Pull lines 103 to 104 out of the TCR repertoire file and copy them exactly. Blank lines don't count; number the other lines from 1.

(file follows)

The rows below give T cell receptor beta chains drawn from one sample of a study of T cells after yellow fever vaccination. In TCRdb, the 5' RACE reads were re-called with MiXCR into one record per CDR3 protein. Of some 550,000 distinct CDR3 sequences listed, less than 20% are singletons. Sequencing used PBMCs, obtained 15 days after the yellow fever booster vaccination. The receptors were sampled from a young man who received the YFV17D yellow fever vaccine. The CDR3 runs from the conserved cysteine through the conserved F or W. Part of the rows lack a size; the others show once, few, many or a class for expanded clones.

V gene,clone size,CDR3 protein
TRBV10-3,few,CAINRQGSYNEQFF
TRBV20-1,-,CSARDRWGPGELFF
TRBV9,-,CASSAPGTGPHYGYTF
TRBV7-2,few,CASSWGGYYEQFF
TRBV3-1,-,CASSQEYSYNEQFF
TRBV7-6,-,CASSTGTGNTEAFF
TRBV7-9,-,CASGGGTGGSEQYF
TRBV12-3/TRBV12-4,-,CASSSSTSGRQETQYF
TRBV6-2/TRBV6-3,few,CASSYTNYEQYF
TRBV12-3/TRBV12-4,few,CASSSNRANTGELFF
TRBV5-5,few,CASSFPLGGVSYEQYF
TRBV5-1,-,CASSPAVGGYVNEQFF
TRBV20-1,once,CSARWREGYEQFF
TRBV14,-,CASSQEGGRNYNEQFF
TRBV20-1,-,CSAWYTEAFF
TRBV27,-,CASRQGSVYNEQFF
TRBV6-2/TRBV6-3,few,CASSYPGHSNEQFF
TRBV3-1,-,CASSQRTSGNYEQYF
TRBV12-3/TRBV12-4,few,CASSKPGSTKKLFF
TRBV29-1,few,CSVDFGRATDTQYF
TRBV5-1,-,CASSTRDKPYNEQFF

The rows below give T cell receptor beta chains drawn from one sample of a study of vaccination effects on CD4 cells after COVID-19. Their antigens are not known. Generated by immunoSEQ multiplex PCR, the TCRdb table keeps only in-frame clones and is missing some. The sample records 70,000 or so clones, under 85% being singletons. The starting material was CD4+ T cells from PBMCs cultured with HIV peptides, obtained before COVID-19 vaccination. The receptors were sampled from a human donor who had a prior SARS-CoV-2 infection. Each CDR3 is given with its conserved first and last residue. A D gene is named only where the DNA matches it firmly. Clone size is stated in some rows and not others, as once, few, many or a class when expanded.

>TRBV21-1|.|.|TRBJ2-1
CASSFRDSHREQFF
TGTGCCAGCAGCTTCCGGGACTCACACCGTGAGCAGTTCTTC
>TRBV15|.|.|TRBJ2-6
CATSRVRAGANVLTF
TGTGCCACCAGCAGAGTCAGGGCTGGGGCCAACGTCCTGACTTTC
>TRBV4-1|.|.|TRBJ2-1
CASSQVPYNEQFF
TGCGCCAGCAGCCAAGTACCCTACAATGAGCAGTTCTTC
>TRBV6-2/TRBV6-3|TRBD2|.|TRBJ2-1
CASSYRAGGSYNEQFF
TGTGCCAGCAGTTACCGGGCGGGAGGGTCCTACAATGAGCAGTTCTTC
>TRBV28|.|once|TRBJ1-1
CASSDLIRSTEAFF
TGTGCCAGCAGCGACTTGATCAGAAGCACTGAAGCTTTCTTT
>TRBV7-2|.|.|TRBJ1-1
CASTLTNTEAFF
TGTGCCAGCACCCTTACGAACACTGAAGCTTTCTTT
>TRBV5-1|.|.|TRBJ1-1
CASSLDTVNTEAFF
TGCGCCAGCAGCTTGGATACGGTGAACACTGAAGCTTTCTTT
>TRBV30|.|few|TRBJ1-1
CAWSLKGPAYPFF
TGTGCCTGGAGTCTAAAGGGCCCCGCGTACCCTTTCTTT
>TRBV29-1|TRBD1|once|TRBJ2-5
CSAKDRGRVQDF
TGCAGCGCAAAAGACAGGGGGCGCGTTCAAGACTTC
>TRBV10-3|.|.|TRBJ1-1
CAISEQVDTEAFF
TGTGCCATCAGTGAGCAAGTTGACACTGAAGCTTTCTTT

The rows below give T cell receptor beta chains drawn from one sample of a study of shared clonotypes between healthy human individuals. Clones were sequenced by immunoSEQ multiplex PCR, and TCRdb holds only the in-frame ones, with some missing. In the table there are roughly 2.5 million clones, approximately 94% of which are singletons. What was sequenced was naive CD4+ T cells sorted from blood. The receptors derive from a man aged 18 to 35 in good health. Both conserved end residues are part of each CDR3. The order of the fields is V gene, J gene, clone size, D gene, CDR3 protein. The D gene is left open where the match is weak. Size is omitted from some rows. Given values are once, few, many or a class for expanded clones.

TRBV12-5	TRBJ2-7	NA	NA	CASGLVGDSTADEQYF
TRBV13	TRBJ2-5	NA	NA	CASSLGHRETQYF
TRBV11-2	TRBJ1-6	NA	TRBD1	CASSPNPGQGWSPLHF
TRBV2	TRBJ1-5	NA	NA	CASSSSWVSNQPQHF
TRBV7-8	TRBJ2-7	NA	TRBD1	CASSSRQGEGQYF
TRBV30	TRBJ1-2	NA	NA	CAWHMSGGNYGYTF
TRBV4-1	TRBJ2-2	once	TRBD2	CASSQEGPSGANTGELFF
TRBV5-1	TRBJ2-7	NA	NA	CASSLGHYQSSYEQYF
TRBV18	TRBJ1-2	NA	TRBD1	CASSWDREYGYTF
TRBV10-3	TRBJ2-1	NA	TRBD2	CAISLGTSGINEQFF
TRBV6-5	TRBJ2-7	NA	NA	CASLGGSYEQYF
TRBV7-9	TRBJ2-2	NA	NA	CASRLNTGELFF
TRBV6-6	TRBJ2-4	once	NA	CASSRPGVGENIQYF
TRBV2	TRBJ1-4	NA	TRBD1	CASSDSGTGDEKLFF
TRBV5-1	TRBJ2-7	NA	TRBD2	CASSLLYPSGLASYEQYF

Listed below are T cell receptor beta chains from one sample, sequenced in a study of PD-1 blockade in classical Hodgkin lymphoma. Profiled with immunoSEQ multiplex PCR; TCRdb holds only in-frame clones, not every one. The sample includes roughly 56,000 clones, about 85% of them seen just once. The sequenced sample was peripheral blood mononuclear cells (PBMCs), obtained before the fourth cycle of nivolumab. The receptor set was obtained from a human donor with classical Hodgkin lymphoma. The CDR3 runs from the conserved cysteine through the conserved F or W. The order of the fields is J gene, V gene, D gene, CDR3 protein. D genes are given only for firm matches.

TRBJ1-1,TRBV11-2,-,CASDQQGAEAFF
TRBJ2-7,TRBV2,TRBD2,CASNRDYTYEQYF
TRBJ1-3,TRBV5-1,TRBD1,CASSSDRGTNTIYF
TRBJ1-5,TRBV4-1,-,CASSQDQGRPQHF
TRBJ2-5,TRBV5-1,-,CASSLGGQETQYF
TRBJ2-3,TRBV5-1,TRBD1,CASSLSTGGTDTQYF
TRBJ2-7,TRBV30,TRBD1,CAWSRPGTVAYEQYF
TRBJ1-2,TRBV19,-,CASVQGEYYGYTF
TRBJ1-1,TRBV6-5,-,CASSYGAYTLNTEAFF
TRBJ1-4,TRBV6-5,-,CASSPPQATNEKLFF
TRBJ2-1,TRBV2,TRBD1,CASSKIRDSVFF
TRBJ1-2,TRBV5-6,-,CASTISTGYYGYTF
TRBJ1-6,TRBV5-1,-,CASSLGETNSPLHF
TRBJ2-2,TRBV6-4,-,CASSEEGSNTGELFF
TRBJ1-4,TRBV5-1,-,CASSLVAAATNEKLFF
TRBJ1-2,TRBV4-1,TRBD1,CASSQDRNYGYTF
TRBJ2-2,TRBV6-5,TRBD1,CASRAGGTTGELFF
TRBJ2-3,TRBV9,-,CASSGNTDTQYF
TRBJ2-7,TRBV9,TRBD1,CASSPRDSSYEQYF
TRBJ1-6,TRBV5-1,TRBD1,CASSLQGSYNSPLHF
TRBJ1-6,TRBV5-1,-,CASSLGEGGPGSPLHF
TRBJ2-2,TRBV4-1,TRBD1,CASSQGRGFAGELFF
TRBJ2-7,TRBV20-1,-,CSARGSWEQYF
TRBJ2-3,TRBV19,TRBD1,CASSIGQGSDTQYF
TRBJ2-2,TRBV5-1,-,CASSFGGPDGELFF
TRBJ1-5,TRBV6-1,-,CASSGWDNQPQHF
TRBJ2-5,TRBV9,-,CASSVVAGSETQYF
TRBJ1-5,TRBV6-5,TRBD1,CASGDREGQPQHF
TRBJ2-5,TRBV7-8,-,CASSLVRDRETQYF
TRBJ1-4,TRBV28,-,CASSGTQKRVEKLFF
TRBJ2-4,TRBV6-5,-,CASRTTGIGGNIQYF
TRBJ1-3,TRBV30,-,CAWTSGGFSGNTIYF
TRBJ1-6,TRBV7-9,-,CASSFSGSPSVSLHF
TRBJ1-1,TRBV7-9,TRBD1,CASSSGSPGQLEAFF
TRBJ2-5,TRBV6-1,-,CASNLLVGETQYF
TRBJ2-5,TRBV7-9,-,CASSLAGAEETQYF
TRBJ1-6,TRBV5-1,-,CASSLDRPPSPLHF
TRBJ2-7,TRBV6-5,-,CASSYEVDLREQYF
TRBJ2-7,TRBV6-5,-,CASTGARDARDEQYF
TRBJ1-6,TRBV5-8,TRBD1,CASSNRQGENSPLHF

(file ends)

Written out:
TRBJ1-3,TRBV30,-,CAWTSGGFSGNTIYF
TRBJ1-6,TRBV7-9,-,CASSFSGSPSVSLHF